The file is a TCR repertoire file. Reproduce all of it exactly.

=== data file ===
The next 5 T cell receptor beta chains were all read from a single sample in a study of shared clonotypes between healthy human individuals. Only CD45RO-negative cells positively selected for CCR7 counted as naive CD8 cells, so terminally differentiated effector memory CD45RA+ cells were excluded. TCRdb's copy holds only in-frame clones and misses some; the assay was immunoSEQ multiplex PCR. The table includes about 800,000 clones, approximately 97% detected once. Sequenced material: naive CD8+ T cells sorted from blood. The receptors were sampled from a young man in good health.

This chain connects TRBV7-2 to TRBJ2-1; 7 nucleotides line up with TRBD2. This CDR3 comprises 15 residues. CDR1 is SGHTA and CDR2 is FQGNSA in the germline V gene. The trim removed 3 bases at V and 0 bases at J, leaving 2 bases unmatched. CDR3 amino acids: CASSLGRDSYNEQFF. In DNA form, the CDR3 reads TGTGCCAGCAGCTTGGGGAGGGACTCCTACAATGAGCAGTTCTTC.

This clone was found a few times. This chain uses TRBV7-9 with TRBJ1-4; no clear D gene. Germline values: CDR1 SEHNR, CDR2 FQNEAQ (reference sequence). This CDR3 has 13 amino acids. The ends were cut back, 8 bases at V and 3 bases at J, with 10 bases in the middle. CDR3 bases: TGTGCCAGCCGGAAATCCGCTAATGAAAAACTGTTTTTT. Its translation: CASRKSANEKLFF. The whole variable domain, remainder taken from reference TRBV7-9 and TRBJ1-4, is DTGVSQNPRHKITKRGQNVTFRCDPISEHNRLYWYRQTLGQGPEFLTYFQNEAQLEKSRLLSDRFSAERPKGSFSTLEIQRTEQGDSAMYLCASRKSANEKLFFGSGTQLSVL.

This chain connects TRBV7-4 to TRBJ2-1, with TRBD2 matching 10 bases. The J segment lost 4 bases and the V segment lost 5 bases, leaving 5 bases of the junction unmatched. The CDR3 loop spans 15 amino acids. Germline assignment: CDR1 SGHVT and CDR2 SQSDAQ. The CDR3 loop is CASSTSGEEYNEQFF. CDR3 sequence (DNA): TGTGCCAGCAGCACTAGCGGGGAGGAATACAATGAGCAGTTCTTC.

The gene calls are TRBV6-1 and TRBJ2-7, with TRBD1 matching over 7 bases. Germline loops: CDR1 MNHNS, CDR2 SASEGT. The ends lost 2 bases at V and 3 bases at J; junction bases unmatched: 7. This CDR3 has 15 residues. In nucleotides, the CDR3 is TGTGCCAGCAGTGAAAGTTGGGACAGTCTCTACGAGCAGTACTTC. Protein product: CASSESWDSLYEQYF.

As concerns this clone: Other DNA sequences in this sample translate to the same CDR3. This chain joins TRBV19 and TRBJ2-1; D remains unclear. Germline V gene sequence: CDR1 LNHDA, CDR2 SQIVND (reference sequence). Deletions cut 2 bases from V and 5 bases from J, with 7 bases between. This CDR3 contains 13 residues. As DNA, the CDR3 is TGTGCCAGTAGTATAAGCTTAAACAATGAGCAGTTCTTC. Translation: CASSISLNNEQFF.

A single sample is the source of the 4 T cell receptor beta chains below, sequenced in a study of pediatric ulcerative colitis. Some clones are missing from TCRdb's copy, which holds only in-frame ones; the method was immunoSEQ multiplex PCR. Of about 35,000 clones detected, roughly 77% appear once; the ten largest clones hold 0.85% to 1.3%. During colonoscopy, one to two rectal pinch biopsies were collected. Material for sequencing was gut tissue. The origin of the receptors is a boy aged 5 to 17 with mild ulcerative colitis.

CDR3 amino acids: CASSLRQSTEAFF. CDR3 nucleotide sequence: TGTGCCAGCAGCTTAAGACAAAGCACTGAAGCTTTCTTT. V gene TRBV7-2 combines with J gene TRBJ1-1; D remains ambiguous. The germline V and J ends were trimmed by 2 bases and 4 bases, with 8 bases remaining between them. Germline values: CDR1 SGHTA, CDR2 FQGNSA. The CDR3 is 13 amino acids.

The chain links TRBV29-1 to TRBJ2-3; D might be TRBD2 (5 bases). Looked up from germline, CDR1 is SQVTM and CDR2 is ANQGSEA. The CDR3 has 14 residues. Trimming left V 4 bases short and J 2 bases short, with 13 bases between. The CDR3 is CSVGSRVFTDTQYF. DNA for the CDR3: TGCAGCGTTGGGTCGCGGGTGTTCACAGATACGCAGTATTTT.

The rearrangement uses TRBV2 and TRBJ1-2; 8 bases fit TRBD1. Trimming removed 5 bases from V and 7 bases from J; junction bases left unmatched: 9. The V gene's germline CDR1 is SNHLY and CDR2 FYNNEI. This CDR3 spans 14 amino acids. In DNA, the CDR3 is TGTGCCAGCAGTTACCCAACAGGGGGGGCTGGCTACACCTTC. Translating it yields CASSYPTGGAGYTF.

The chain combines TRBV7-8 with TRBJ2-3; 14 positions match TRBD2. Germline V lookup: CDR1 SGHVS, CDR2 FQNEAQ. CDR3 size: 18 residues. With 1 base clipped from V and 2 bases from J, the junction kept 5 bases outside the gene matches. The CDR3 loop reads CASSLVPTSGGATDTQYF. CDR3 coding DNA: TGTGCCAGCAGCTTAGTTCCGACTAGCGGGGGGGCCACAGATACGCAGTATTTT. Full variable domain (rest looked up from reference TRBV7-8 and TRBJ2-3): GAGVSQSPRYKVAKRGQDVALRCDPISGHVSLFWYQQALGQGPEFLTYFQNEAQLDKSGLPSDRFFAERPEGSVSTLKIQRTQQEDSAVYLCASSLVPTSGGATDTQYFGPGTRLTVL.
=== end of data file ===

The next 5 T cell receptor beta chains were all read from a single sample in a study of shared clonotypes between healthy human individuals. Only CD45RO-negative cells positively selected for CCR7 counted as naive CD8 cells, so terminally differentiated effector memory CD45RA+ cells were excluded. TCRdb's copy holds only in-frame clones and misses some; the assay was immunoSEQ multiplex PCR. The table includes about 800,000 clones, approximately 97% detected once. Sequenced material: naive CD8+ T cells sorted from blood. The receptors were sampled from a young man in good health.

This chain connects TRBV7-2 to TRBJ2-1; 7 nucleotides line up with TRBD2. This CDR3 comprises 15 residues. CDR1 is SGHTA and CDR2 is FQGNSA in the germline V gene. The trim removed 3 bases at V and 0 bases at J, leaving 2 bases unmatched. CDR3 amino acids: CASSLGRDSYNEQFF. In DNA form, the CDR3 reads TGTGCCAGCAGCTTGGGGAGGGACTCCTACAATGAGCAGTTCTTC.

This clone was found a few times. This chain uses TRBV7-9 with TRBJ1-4; no clear D gene. Germline values: CDR1 SEHNR, CDR2 FQNEAQ (reference sequence). This CDR3 has 13 amino acids. The ends were cut back, 8 bases at V and 3 bases at J, with 10 bases in the middle. CDR3 bases: TGTGCCAGCCGGAAATCCGCTAATGAAAAACTGTTTTTT. Its translation: CASRKSANEKLFF. The whole variable domain, remainder taken from reference TRBV7-9 and TRBJ1-4, is DTGVSQNPRHKITKRGQNVTFRCDPISEHNRLYWYRQTLGQGPEFLTYFQNEAQLEKSRLLSDRFSAERPKGSFSTLEIQRTEQGDSAMYLCASRKSANEKLFFGSGTQLSVL.

This chain connects TRBV7-4 to TRBJ2-1, with TRBD2 matching 10 bases. The J segment lost 4 bases and the V segment lost 5 bases, leaving 5 bases of the junction unmatched. The CDR3 loop spans 15 amino acids. Germline assignment: CDR1 SGHVT and CDR2 SQSDAQ. The CDR3 loop is CASSTSGEEYNEQFF. CDR3 sequence (DNA): TGTGCCAGCAGCACTAGCGGGGAGGAATACAATGAGCAGTTCTTC.

The gene calls are TRBV6-1 and TRBJ2-7, with TRBD1 matching over 7 bases. Germline loops: CDR1 MNHNS, CDR2 SASEGT. The ends lost 2 bases at V and 3 bases at J; junction bases unmatched: 7. This CDR3 has 15 residues. In nucleotides, the CDR3 is TGTGCCAGCAGTGAAAGTTGGGACAGTCTCTACGAGCAGTACTTC. Protein product: CASSESWDSLYEQYF.

As concerns this clone: Other DNA sequences in this sample translate to the same CDR3. This chain joins TRBV19 and TRBJ2-1; D remains unclear. Germline V gene sequence: CDR1 LNHDA, CDR2 SQIVND (reference sequence). Deletions cut 2 bases from V and 5 bases from J, with 7 bases between. This CDR3 contains 13 residues. As DNA, the CDR3 is TGTGCCAGTAGTATAAGCTTAAACAATGAGCAGTTCTTC. Translation: CASSISLNNEQFF.

A single sample is the source of the 4 T cell receptor beta chains below, sequenced in a study of pediatric ulcerative colitis. Some clones are missing from TCRdb's copy, which holds only in-frame ones; the method was immunoSEQ multiplex PCR. Of about 35,000 clones detected, roughly 77% appear once; the ten largest clones hold 0.85% to 1.3%. During colonoscopy, one to two rectal pinch biopsies were collected. Material for sequencing was gut tissue. The origin of the receptors is a boy aged 5 to 17 with mild ulcerative colitis.

CDR3 amino acids: CASSLRQSTEAFF. CDR3 nucleotide sequence: TGTGCCAGCAGCTTAAGACAAAGCACTGAAGCTTTCTTT. V gene TRBV7-2 combines with J gene TRBJ1-1; D remains ambiguous. The germline V and J ends were trimmed by 2 bases and 4 bases, with 8 bases remaining between them. Germline values: CDR1 SGHTA, CDR2 FQGNSA. The CDR3 is 13 amino acids.

The chain links TRBV29-1 to TRBJ2-3; D might be TRBD2 (5 bases). Looked up from germline, CDR1 is SQVTM and CDR2 is ANQGSEA. The CDR3 has 14 residues. Trimming left V 4 bases short and J 2 bases short, with 13 bases between. The CDR3 is CSVGSRVFTDTQYF. DNA for the CDR3: TGCAGCGTTGGGTCGCGGGTGTTCACAGATACGCAGTATTTT.

The rearrangement uses TRBV2 and TRBJ1-2; 8 bases fit TRBD1. Trimming removed 5 bases from V and 7 bases from J; junction bases left unmatched: 9. The V gene's germline CDR1 is SNHLY and CDR2 FYNNEI. This CDR3 spans 14 amino acids. In DNA, the CDR3 is TGTGCCAGCAGTTACCCAACAGGGGGGGCTGGCTACACCTTC. Translating it yields CASSYPTGGAGYTF.

The chain combines TRBV7-8 with TRBJ2-3; 14 positions match TRBD2. Germline V lookup: CDR1 SGHVS, CDR2 FQNEAQ. CDR3 size: 18 residues. With 1 base clipped from V and 2 bases from J, the junction kept 5 bases outside the gene matches. The CDR3 loop reads CASSLVPTSGGATDTQYF. CDR3 coding DNA: TGTGCCAGCAGCTTAGTTCCGACTAGCGGGGGGGCCACAGATACGCAGTATTTT. Full variable domain (rest looked up from reference TRBV7-8 and TRBJ2-3): GAGVSQSPRYKVAKRGQDVALRCDPISGHVSLFWYQQALGQGPEFLTYFQNEAQLDKSGLPSDRFFAERPEGSVSTLKIQRTQQEDSAVYLCASSLVPTSGGATDTQYFGPGTRLTVL.